North Korea and Saudi Arabia faced off at Melbourne’s Rectangular Stadium. The Saudis bounced back from an early goal to delight their fans with a 4-1 victory. The competition’s southernmost venue saw its smallest crowd thus far in the tournament, with an occupation of nearly fifty per cent. Let’s call it a glass half full.
Despite the summer, which is meant to be peaking as we speak, the sky remained bandaged under a layer of cotton. The strength of the wind forced the organizing committee to remove the two team’s flags that had initially hung from the stadium’s roof. In plain words, it was cold.
Unstable weather is typical of Melbourne, the World’s Most Liveable City®. It is also a UNESCO City of Literature, a title it shares with Edinburgh. Not bad for one of civilization’s furthest corners. It is a plural and progressive city with environmental activism and plenty of cultural life. Any national team that plays here would likely find expats or hipsters to support them in the stands.
But no place can ever be perfect: due to its geographical condition, Australia is never on the same day or match day as the rest of the world. Following international football from Melbourne will test anyone’s devotion. The Champions League final stages take place as winter takes hold – midweek and at four in the morning when temperatures are at their lowest. World Cups take place during the frozen hours between midnight and sunrise. From that perspective, few matches in Brazil and South Africa were worth the sacrifice, particularly the grand finals. Even the Socceroos play their offshore matches at times that are incompatible with their own country.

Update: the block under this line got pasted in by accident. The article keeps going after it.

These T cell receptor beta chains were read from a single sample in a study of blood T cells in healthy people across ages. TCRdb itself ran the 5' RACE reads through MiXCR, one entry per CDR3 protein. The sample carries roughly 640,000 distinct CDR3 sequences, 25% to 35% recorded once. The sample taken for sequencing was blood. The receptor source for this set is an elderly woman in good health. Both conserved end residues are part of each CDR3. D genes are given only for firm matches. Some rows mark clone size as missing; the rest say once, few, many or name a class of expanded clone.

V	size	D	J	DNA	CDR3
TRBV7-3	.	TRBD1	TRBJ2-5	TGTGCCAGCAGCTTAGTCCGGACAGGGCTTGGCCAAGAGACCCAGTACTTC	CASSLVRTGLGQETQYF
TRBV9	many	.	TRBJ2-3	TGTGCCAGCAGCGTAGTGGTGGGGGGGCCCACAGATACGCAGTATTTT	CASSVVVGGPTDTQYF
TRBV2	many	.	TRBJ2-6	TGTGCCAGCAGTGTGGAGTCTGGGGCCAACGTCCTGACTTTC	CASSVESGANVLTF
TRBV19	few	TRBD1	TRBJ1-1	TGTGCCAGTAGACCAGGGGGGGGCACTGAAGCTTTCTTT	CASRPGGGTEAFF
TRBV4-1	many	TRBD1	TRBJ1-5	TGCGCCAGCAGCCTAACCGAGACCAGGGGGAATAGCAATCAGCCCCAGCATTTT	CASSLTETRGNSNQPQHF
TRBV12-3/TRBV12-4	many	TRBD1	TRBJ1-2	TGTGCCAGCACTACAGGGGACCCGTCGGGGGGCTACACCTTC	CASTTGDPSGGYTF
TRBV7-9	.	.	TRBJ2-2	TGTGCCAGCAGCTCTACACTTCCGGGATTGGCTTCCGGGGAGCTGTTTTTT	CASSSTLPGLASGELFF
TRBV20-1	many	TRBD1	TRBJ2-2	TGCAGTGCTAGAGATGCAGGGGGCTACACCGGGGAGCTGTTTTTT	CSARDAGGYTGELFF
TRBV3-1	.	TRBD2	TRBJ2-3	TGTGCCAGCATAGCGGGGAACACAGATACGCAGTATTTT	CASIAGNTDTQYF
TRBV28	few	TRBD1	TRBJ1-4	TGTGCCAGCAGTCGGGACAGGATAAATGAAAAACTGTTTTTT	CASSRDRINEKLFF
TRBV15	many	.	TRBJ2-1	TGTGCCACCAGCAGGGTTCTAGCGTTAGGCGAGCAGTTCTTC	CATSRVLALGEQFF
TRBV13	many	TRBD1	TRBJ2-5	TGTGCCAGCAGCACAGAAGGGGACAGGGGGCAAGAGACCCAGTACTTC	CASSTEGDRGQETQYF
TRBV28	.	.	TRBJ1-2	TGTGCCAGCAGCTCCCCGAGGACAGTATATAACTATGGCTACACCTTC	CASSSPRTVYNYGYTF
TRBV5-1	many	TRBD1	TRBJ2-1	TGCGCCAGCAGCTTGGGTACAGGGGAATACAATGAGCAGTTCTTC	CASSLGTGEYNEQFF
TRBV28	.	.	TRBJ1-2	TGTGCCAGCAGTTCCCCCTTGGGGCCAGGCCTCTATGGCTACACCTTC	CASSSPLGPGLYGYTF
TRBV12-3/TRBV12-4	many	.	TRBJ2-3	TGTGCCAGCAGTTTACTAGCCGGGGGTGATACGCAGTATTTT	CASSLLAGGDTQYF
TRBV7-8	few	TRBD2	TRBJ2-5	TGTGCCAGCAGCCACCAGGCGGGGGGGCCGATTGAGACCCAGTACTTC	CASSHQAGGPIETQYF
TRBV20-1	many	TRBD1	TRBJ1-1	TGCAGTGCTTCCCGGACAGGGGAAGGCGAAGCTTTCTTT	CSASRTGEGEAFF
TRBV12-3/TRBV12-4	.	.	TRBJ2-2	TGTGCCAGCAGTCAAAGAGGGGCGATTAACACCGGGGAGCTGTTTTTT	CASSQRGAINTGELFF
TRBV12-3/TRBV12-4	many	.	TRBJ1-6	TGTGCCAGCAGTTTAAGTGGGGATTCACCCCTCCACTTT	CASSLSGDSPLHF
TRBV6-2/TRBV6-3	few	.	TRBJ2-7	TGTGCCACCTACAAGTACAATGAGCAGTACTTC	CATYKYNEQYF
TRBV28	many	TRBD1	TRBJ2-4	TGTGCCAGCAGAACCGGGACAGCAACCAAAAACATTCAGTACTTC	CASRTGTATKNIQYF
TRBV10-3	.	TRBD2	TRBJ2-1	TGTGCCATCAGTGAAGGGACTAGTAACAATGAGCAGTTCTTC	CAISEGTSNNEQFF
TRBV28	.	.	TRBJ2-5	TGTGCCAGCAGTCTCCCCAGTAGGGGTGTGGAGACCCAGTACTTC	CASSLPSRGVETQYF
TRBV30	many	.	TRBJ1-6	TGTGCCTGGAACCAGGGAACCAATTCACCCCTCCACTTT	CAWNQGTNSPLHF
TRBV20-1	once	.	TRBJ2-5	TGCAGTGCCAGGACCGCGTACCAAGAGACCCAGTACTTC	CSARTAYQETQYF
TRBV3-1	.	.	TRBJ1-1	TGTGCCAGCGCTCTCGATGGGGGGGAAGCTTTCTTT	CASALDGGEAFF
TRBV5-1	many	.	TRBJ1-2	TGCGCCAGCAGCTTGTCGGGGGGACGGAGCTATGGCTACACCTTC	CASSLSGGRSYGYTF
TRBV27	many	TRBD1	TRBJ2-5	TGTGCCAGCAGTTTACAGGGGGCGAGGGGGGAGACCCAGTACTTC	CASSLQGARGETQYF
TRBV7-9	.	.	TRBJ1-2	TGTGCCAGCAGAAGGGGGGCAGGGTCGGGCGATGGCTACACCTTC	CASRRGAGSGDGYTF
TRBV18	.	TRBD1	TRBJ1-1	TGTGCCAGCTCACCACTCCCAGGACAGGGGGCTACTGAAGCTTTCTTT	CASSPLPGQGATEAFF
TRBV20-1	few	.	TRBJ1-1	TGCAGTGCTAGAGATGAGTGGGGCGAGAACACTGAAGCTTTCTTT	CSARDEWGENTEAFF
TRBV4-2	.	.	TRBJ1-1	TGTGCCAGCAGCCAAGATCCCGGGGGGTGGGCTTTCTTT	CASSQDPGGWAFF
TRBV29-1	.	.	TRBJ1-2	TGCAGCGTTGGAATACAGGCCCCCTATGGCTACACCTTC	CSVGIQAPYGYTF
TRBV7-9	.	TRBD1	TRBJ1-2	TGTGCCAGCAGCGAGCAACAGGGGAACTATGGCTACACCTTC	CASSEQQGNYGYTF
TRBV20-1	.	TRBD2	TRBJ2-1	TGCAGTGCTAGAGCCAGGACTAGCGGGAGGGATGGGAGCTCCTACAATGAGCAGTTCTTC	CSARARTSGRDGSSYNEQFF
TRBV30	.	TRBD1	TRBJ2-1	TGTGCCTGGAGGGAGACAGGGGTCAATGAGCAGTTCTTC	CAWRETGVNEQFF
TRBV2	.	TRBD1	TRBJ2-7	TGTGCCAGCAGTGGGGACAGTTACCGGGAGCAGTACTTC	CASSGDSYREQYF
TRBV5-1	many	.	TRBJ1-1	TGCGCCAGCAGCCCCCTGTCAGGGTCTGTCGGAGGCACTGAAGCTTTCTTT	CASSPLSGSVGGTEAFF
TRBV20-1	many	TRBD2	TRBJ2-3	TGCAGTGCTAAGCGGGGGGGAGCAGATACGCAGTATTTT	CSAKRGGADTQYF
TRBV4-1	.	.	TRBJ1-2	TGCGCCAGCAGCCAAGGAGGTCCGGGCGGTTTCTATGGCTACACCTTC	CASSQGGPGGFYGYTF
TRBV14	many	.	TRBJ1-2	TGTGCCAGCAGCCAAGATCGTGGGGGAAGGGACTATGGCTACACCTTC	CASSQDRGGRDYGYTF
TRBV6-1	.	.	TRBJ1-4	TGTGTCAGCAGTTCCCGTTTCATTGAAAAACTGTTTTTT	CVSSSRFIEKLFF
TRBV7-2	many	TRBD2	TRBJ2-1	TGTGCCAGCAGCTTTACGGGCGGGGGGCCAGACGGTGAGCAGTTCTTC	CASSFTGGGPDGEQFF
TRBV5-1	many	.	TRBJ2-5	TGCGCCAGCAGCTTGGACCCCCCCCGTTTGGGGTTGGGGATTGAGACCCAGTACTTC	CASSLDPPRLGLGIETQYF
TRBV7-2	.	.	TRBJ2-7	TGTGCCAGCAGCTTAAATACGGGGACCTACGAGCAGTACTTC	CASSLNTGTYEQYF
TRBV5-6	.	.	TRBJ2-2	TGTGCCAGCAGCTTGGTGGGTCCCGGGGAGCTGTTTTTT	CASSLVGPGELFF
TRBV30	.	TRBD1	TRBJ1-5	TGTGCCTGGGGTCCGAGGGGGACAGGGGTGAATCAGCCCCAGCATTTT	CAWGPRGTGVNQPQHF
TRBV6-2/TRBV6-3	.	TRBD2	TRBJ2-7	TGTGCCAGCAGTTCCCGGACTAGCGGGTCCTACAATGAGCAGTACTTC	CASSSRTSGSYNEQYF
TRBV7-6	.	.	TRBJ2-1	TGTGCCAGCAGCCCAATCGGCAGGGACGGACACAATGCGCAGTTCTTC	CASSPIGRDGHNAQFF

Cristiano Ronaldo (and Real Madrid and Roma and Man City) will come to Melbourne next July for a series of marketing matches at the MCG, where 95,000 fans recently sang “You’ll Never Walk Alone” to the visiting Liverpool.
We all know that Real Madrid’s presence in Melbourne will be a mirage, the True Madrid plays in the middle of the night.
Without the demands of proper competition, these northern summer classics lack authenticity. They are less consolation than watching North Korea play Saudi Arabia, where both teams are at least fighting for survival.